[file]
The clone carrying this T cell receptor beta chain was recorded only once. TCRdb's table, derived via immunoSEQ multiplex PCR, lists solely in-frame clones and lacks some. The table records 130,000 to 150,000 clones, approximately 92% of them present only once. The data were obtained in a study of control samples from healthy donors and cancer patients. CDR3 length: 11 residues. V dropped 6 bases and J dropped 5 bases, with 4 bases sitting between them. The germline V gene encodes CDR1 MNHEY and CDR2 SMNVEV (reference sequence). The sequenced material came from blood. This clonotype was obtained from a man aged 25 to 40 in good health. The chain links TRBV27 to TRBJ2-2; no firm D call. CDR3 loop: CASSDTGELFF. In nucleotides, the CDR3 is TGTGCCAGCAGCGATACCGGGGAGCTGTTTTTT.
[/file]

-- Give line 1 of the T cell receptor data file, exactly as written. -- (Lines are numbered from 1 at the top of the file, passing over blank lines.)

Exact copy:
The clone carrying this T cell receptor beta chain was recorded only once. TCRdb's table, derived via immunoSEQ multiplex PCR, lists solely in-frame clones and lacks some. The table records 130,000 to 150,000 clones, approximately 92% of them present only once. The data were obtained in a study of control samples from healthy donors and cancer patients. CDR3 length: 11 residues. V dropped 6 bases and J dropped 5 bases, with 4 bases sitting between them. The germline V gene encodes CDR1 MNHEY and CDR2 SMNVEV (reference sequence). The sequenced material came from blood. This clonotype was obtained from a man aged 25 to 40 in good health. The chain links TRBV27 to TRBJ2-2; no firm D call. CDR3 loop: CASSDTGELFF. In nucleotides, the CDR3 is TGTGCCAGCAGCGATACCGGGGAGCTGTTTTTT.